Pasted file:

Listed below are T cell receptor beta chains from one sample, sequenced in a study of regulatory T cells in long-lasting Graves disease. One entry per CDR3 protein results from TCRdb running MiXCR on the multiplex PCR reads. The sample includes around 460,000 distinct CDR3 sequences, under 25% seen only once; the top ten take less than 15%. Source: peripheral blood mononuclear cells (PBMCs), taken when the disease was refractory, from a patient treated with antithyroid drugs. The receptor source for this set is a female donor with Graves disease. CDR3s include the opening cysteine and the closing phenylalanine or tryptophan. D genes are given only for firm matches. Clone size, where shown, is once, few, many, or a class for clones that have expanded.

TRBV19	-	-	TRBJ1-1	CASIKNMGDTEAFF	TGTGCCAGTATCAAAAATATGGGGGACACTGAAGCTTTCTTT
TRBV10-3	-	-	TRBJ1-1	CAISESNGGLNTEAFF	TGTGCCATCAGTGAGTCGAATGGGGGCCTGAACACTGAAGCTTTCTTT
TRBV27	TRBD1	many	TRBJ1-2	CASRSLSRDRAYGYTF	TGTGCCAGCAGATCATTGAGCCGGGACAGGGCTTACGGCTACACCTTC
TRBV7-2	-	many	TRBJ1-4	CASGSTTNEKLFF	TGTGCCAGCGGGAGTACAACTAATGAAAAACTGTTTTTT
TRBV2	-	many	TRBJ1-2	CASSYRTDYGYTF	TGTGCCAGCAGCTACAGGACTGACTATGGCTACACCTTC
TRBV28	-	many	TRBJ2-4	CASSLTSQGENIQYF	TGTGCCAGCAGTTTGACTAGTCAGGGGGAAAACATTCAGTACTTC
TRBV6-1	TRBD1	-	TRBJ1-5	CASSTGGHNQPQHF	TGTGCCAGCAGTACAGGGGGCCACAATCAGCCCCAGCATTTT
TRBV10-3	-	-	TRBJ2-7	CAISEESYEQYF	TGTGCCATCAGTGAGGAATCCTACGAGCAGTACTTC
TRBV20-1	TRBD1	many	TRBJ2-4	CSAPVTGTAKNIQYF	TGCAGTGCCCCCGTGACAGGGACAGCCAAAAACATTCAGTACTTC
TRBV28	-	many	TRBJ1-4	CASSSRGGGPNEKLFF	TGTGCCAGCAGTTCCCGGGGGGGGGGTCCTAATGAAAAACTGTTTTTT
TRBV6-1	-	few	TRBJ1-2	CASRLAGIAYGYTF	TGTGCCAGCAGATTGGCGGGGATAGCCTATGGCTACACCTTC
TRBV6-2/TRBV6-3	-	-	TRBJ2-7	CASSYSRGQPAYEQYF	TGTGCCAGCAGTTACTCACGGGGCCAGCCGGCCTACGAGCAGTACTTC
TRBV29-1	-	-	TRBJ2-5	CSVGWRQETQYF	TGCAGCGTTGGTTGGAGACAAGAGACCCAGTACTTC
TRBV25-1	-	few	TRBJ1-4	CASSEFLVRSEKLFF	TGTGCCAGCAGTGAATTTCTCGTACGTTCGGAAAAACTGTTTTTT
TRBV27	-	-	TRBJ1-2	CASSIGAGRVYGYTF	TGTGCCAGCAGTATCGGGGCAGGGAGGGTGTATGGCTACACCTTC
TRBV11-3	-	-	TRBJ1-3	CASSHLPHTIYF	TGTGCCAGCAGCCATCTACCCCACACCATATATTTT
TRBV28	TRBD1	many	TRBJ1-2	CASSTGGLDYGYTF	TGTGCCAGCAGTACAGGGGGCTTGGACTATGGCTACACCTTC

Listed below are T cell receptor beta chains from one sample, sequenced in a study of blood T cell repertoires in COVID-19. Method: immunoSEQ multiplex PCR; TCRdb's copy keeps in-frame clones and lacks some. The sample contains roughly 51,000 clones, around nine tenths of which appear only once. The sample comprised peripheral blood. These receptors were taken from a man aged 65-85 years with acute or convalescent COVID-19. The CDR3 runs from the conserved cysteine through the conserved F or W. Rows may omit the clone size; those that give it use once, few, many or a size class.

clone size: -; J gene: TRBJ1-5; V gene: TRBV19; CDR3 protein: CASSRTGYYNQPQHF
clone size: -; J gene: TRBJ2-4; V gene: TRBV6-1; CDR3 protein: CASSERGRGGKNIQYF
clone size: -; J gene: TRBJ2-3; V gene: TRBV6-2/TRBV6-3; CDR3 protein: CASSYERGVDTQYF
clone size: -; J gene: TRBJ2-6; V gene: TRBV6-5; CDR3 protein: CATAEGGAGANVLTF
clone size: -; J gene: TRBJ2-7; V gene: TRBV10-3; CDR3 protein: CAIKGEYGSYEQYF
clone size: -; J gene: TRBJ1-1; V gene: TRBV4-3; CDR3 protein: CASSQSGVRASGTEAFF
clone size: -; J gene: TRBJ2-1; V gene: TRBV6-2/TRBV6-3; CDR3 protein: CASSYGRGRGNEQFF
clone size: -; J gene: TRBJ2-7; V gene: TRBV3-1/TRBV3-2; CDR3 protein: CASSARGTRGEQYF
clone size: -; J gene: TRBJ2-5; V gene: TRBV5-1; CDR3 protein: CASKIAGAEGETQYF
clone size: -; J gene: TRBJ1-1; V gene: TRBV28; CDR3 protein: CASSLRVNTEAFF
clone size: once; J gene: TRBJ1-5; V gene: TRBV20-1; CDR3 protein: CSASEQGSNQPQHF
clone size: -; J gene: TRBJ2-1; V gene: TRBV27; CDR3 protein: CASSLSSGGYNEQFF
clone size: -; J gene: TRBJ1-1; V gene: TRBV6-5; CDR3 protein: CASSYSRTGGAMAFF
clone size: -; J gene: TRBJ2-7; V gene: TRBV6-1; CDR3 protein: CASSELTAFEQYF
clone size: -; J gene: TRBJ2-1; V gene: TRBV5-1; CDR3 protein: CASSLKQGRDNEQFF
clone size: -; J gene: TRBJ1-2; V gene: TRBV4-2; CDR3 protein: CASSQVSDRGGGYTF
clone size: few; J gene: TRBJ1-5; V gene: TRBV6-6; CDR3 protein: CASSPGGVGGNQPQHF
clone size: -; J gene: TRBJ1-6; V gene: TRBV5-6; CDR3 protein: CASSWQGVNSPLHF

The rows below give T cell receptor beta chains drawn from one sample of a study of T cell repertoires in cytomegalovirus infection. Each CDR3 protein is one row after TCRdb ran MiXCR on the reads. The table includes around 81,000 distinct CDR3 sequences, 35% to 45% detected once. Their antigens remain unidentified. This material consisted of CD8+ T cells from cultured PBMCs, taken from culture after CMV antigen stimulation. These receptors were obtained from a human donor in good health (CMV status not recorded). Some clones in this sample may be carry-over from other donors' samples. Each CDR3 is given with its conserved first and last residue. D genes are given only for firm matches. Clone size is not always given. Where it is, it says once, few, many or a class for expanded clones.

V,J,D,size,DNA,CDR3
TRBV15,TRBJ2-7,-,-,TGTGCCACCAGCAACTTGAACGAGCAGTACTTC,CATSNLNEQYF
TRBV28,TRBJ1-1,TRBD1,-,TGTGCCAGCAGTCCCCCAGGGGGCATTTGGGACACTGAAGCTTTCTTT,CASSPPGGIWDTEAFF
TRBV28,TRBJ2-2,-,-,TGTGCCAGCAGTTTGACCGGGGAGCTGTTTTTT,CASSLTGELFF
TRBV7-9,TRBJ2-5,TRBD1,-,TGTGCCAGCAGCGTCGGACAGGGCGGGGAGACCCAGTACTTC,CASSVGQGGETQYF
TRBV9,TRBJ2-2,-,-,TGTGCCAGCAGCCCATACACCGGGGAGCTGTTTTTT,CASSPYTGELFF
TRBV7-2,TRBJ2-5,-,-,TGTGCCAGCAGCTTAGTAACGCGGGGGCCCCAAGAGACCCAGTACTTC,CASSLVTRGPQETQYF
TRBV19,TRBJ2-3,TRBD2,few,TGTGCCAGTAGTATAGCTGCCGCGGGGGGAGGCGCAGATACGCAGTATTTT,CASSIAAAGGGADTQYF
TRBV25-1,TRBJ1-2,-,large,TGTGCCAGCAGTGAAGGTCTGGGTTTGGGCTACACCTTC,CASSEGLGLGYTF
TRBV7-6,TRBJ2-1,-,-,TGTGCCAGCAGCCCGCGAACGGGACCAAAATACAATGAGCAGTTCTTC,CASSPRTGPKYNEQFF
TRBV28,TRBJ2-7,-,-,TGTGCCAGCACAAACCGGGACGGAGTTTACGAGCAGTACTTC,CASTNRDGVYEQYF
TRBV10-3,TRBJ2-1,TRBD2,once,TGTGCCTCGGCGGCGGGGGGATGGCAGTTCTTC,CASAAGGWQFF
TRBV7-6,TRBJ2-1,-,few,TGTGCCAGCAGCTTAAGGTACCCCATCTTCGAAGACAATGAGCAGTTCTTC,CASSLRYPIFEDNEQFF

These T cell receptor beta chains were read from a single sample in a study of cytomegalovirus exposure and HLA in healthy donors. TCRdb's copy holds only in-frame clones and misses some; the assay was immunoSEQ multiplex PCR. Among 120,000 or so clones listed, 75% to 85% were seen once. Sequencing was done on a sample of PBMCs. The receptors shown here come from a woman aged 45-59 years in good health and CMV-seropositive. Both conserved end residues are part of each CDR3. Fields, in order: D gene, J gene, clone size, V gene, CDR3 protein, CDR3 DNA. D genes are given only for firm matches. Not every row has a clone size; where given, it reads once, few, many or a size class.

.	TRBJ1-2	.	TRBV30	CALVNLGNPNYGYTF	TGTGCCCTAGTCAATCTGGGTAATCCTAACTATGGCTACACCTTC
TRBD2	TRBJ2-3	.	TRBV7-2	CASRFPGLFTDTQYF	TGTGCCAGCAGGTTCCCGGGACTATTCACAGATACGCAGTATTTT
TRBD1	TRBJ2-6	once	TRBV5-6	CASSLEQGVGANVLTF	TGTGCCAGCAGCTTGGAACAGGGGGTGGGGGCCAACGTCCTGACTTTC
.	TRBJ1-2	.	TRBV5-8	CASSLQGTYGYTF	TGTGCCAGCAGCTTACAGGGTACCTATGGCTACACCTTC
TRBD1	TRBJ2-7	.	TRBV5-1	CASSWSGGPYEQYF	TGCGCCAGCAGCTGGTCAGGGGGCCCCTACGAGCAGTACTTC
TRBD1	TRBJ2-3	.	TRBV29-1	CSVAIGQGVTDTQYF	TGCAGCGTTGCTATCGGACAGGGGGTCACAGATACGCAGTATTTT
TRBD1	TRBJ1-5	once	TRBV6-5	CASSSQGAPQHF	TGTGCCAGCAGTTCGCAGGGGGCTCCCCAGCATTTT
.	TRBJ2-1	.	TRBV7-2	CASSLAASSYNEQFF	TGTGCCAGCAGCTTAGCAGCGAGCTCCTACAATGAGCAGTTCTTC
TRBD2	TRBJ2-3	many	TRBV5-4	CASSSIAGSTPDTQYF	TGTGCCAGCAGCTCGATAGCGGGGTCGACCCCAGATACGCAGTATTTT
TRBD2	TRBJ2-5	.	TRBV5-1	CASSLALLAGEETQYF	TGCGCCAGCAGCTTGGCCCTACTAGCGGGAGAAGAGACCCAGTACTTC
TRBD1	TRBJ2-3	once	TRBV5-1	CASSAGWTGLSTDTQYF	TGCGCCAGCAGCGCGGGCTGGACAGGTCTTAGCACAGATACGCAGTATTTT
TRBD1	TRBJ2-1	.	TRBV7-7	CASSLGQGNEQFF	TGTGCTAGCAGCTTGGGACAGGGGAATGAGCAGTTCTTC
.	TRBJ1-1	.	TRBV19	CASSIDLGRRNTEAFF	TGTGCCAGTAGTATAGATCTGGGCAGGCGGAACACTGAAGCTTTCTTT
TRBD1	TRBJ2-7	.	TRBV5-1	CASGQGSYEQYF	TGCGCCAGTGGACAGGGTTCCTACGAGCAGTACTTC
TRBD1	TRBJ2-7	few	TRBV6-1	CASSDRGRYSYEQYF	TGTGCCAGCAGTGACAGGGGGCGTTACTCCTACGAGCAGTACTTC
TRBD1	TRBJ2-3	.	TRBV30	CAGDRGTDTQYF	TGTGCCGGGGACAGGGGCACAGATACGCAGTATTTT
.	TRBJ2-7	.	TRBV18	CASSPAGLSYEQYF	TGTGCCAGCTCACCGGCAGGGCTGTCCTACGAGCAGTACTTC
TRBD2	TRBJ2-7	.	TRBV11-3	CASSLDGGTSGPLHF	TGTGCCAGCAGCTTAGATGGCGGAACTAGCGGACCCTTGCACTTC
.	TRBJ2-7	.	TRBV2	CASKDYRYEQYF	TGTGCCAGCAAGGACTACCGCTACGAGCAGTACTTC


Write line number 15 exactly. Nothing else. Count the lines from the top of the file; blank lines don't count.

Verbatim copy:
TRBV25-1	-	few	TRBJ1-4	CASSEFLVRSEKLFF	TGTGCCAGCAGTGAATTTCTCGTACGTTCGGAAAAACTGTTTTTT